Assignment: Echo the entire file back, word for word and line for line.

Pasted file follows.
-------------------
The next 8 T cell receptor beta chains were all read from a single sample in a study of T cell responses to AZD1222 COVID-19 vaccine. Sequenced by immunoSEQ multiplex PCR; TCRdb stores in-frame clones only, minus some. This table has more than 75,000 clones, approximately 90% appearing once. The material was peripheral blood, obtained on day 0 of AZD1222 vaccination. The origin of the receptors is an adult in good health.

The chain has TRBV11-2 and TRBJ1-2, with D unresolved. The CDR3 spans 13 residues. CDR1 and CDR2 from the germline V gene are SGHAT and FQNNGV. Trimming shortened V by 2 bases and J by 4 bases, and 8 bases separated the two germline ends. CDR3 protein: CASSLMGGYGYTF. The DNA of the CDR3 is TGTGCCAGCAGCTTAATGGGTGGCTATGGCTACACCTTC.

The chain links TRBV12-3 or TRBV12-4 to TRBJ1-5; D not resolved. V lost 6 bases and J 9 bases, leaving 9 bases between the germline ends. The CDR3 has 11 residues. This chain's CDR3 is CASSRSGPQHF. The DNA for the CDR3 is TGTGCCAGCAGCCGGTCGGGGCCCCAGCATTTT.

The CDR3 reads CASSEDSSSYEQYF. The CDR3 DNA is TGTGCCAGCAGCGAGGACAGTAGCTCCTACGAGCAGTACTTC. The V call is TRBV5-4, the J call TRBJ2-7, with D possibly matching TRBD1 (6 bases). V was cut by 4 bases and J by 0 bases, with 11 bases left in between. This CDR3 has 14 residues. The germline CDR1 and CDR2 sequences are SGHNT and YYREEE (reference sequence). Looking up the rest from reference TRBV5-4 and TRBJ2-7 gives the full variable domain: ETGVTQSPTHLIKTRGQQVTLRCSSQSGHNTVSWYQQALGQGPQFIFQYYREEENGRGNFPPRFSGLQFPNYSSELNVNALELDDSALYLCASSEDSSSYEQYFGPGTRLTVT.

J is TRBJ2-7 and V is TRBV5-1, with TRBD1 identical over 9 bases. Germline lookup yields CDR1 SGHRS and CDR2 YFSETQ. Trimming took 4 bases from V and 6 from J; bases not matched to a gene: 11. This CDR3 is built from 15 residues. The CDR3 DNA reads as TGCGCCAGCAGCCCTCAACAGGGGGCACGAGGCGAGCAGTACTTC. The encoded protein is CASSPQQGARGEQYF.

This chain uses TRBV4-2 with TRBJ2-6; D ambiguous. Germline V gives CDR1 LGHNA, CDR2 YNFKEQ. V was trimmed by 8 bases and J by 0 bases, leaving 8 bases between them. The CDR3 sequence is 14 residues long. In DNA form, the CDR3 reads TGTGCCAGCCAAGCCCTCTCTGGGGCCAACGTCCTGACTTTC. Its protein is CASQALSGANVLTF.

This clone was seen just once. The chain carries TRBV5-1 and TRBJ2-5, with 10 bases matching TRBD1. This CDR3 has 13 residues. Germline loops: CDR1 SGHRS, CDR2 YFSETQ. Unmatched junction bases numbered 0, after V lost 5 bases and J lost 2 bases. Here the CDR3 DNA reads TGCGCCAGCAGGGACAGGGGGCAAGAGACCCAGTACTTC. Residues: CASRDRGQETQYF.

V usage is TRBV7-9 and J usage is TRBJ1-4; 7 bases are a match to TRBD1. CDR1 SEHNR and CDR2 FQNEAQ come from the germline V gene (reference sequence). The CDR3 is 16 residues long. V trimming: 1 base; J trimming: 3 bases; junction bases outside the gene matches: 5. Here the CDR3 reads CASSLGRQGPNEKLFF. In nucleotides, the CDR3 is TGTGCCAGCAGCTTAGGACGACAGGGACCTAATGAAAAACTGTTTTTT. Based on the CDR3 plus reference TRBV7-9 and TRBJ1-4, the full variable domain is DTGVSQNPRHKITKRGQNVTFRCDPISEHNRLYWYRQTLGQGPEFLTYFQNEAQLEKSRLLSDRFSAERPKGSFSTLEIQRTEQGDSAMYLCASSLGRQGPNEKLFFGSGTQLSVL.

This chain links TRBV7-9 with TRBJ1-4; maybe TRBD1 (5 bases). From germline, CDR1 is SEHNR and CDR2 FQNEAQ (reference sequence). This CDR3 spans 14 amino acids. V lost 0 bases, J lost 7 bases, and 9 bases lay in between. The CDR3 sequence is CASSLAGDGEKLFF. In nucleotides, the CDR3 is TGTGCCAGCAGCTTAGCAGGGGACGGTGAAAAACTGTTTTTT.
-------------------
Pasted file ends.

The next 8 T cell receptor beta chains were all read from a single sample in a study of T cell responses to AZD1222 COVID-19 vaccine. Sequenced by immunoSEQ multiplex PCR; TCRdb stores in-frame clones only, minus some. This table has more than 75,000 clones, approximately 90% appearing once. The material was peripheral blood, obtained on day 0 of AZD1222 vaccination. The origin of the receptors is an adult in good health.

The chain has TRBV11-2 and TRBJ1-2, with D unresolved. The CDR3 spans 13 residues. CDR1 and CDR2 from the germline V gene are SGHAT and FQNNGV. Trimming shortened V by 2 bases and J by 4 bases, and 8 bases separated the two germline ends. CDR3 protein: CASSLMGGYGYTF. The DNA of the CDR3 is TGTGCCAGCAGCTTAATGGGTGGCTATGGCTACACCTTC.

The chain links TRBV12-3 or TRBV12-4 to TRBJ1-5; D not resolved. V lost 6 bases and J 9 bases, leaving 9 bases between the germline ends. The CDR3 has 11 residues. This chain's CDR3 is CASSRSGPQHF. The DNA for the CDR3 is TGTGCCAGCAGCCGGTCGGGGCCCCAGCATTTT.

The CDR3 reads CASSEDSSSYEQYF. The CDR3 DNA is TGTGCCAGCAGCGAGGACAGTAGCTCCTACGAGCAGTACTTC. The V call is TRBV5-4, the J call TRBJ2-7, with D possibly matching TRBD1 (6 bases). V was cut by 4 bases and J by 0 bases, with 11 bases left in between. This CDR3 has 14 residues. The germline CDR1 and CDR2 sequences are SGHNT and YYREEE (reference sequence). Looking up the rest from reference TRBV5-4 and TRBJ2-7 gives the full variable domain: ETGVTQSPTHLIKTRGQQVTLRCSSQSGHNTVSWYQQALGQGPQFIFQYYREEENGRGNFPPRFSGLQFPNYSSELNVNALELDDSALYLCASSEDSSSYEQYFGPGTRLTVT.

J is TRBJ2-7 and V is TRBV5-1, with TRBD1 identical over 9 bases. Germline lookup yields CDR1 SGHRS and CDR2 YFSETQ. Trimming took 4 bases from V and 6 from J; bases not matched to a gene: 11. This CDR3 is built from 15 residues. The CDR3 DNA reads as TGCGCCAGCAGCCCTCAACAGGGGGCACGAGGCGAGCAGTACTTC. The encoded protein is CASSPQQGARGEQYF.

This chain uses TRBV4-2 with TRBJ2-6; D ambiguous. Germline V gives CDR1 LGHNA, CDR2 YNFKEQ. V was trimmed by 8 bases and J by 0 bases, leaving 8 bases between them. The CDR3 sequence is 14 residues long. In DNA form, the CDR3 reads TGTGCCAGCCAAGCCCTCTCTGGGGCCAACGTCCTGACTTTC. Its protein is CASQALSGANVLTF.

This clone was seen just once. The chain carries TRBV5-1 and TRBJ2-5, with 10 bases matching TRBD1. This CDR3 has 13 residues. Germline loops: CDR1 SGHRS, CDR2 YFSETQ. Unmatched junction bases numbered 0, after V lost 5 bases and J lost 2 bases. Here the CDR3 DNA reads TGCGCCAGCAGGGACAGGGGGCAAGAGACCCAGTACTTC. Residues: CASRDRGQETQYF.

V usage is TRBV7-9 and J usage is TRBJ1-4; 7 bases are a match to TRBD1. CDR1 SEHNR and CDR2 FQNEAQ come from the germline V gene (reference sequence). The CDR3 is 16 residues long. V trimming: 1 base; J trimming: 3 bases; junction bases outside the gene matches: 5. Here the CDR3 reads CASSLGRQGPNEKLFF. In nucleotides, the CDR3 is TGTGCCAGCAGCTTAGGACGACAGGGACCTAATGAAAAACTGTTTTTT. Based on the CDR3 plus reference TRBV7-9 and TRBJ1-4, the full variable domain is DTGVSQNPRHKITKRGQNVTFRCDPISEHNRLYWYRQTLGQGPEFLTYFQNEAQLEKSRLLSDRFSAERPKGSFSTLEIQRTEQGDSAMYLCASSLGRQGPNEKLFFGSGTQLSVL.

This chain links TRBV7-9 with TRBJ1-4; maybe TRBD1 (5 bases). From germline, CDR1 is SEHNR and CDR2 FQNEAQ (reference sequence). This CDR3 spans 14 amino acids. V lost 0 bases, J lost 7 bases, and 9 bases lay in between. The CDR3 sequence is CASSLAGDGEKLFF. In nucleotides, the CDR3 is TGTGCCAGCAGCTTAGCAGGGGACGGTGAAAAACTGTTTTTT.